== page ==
And two gas station sites being turned into housing will also include BMRs on site. The old 76 station at 2175 Market Street at 15th will set aside 16 of its 80 rental units as affordable. At the Arco station at 376 Castro Street at Market a 24-unit housing project is slated to be built with four BMRs on site.
Brian Basinger, the founder and executive director of the AIDS Housing Alliance, said having all but two of the approved developments along upper Market include BMRs is "excellent" because having on site inclusionary housing has several benefits.
"First, we want to have diverse, economically mixed communities, and on site inclusionary provides that," said Basinger. "Secondly, I believe that people have a right to live in their communities of origin. This is especially true for LGBT people who deserve to live in neighborhoods wherever we have a sense of being the majority."
The two properties that paid into the city's affordable housing fund overseen by the Mayor's Office of Housing are the 18-unit project dubbed Icon at the corner of 16th, Noe and Market streets, and the 85-unit project that will include a Whole Foods grocery store at 2001 Market Street, at Dolores. It had been the site of the S&C Ford showroom.
Approximately $5.1 million will be generated from those two projects, but the money will likely be used to construct affordable housing elsewhere in the city and not near the Castro district. State law does not permit for there to be restrictions imposed on where the money must be spent.
"The question is, what do we lose by not having those on site units and what does the city gain by having that cash?" asked Cohen, who works at the Council of Community Housing Organizations. "What we lose is the upper Market Castro community does not have those units available for folks in the community, period. What the city gains is $5 million. But it is not spent in upper Market; it is gone."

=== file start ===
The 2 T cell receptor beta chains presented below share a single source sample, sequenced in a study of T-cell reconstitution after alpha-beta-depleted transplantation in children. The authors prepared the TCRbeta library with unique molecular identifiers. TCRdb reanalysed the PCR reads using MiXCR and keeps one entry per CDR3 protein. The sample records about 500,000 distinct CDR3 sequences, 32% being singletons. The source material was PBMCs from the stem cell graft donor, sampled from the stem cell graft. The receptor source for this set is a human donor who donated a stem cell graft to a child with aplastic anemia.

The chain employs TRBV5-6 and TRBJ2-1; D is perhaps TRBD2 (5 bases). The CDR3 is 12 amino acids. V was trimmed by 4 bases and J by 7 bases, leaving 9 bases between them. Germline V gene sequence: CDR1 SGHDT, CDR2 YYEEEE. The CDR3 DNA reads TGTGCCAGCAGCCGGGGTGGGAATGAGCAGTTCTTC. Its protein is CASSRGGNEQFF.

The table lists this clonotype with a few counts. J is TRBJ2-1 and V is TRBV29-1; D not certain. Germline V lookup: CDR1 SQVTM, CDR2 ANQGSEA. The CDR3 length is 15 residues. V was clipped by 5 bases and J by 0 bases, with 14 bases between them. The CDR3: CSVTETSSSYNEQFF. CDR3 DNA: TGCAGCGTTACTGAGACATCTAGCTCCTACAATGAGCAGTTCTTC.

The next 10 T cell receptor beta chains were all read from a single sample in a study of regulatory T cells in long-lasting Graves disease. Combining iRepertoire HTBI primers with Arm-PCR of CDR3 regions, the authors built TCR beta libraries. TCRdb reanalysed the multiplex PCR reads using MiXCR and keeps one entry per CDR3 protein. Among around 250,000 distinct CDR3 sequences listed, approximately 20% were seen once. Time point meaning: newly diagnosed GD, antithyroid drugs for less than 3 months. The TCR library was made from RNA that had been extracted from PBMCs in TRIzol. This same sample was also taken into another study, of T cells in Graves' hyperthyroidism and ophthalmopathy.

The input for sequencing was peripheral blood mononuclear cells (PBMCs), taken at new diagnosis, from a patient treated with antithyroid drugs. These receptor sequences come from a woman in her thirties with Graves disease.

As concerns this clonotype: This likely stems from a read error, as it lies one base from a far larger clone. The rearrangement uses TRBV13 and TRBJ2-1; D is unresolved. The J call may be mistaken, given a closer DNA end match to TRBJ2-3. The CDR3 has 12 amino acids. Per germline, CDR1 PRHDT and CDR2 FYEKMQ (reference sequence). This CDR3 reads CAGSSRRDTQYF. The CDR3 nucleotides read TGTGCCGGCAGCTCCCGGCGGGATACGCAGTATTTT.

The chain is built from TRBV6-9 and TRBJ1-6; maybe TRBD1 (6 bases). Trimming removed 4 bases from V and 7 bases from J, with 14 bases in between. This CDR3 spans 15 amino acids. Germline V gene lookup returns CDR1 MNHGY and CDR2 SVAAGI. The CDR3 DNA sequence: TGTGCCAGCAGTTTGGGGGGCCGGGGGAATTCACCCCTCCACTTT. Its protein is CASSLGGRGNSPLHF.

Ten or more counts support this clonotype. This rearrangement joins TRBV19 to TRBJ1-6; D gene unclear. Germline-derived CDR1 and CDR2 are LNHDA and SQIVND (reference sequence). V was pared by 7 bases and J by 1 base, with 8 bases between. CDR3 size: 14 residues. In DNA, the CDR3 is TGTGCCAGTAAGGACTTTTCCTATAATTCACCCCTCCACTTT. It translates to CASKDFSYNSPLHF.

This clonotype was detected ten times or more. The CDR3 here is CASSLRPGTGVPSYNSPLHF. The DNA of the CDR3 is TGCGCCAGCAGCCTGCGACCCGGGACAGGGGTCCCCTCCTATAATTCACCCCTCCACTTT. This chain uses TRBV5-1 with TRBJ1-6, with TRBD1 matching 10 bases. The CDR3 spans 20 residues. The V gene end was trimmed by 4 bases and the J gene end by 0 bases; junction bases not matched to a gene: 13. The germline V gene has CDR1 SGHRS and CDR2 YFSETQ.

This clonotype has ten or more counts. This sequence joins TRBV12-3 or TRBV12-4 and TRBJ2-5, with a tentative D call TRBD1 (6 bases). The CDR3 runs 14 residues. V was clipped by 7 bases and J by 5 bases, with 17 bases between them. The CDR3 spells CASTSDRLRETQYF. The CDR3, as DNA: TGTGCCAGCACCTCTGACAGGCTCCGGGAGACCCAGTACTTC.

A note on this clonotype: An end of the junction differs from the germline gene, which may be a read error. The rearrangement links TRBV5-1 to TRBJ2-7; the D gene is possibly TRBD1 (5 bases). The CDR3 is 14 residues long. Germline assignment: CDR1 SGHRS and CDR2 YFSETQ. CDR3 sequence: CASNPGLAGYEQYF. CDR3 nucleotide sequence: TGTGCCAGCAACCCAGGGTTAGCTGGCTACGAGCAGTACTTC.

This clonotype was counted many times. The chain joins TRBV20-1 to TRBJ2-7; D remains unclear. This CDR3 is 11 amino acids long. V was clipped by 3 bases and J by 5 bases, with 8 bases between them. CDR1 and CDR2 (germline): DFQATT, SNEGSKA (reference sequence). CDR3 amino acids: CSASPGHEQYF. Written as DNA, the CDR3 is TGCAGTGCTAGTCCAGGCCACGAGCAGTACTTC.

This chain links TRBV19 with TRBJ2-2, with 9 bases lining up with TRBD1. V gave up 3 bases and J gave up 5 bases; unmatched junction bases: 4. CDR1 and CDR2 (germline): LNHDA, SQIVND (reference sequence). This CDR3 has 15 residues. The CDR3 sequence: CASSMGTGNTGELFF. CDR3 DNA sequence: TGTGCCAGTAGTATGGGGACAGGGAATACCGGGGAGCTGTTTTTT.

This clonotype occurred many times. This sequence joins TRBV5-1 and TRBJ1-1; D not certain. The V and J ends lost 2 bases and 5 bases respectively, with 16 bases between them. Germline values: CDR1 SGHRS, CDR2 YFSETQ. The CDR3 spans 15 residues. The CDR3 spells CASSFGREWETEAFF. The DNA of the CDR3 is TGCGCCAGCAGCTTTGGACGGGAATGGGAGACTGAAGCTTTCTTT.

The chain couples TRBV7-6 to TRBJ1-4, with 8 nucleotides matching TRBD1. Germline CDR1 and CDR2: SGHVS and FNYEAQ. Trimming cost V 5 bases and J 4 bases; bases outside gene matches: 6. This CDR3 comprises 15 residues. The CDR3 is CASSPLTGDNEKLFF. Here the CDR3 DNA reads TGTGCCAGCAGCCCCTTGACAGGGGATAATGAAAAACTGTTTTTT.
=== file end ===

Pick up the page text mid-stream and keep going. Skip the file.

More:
Olson Lee, director of the Mayor's Office of Housing, acknowledged in an interview with the Bay Area Reporter that his office is not obligated to spend that money in the Castro district. But he pointed out that he has been able to use money from projects elsewhere in the city to help fund the LGBT senior housing that Openhouse will oversee at the former UC campus.
"The in-lieu fees go anywhere in the city. We use it for a variety of housing. It is a function of what projects are available," said Lee, who expects his office will provide additional funding to see that the Openhouse project is built.
That is why Castro neighborhood groups are now focused on trying to convince Greystar, the developer of an 85-unit development slated for a corner lot at Sanchez, Market and 15th streets, next door to the Swedish American Hall, to include the required 10 BMR units on site and not pay an in-lieu fee as they have proposed to do.
City officials, such as former District 8 Supervisor Bevan Dufty, have long eyed the former gas station site as a potential parcel to build affordable housing. But a deal could not be reached with the family that owns the land to sell it to the city or a nonprofit developer of affordable housing.
"In fairness to the community it is something they should do," said Dufty, who now focuses on homelessness issues as the mayor's director of Housing Opportunity, Partnerships and Engagement. "It would be very disappointing. I think it would generate ill will toward the approval process for a project there."
Having worked on crafting zoning plans covering the upper Market area during his two terms as supervisor, Dufty said he is pleased to see that many of the new housing developments do include BMRs on site.
"That was a goal of the upper Market plan, to have on site. It certainly has been my philosophy that is the best and that is really encouraging," he said.
Demand outstrips supply
Yet the BMR units that will be available are nowhere near enough to meet the need for affordable housing in the city's gayborhood. And not everyone will be able to afford them, even at their reduced prices.
"Honestly, the big problem is we are building too much market rate housing. We have the worst public housing policy imaginable," said queer housing activist Tommi Avicolli Mecca. "What people don't understand about the affordable housing fight is it really focuses on the AMI level."
AMI stands for area median income, and even when priced at 50 percent of AMI, many low-income people find BMRs unaffordable, said Mecca.
"The need in the Castro area is for affordable housing for people that make less than 50 percent of AMI," he said. "We have totally fucked over people with AIDS and low-income queers and we are doing nothing for them in District 8."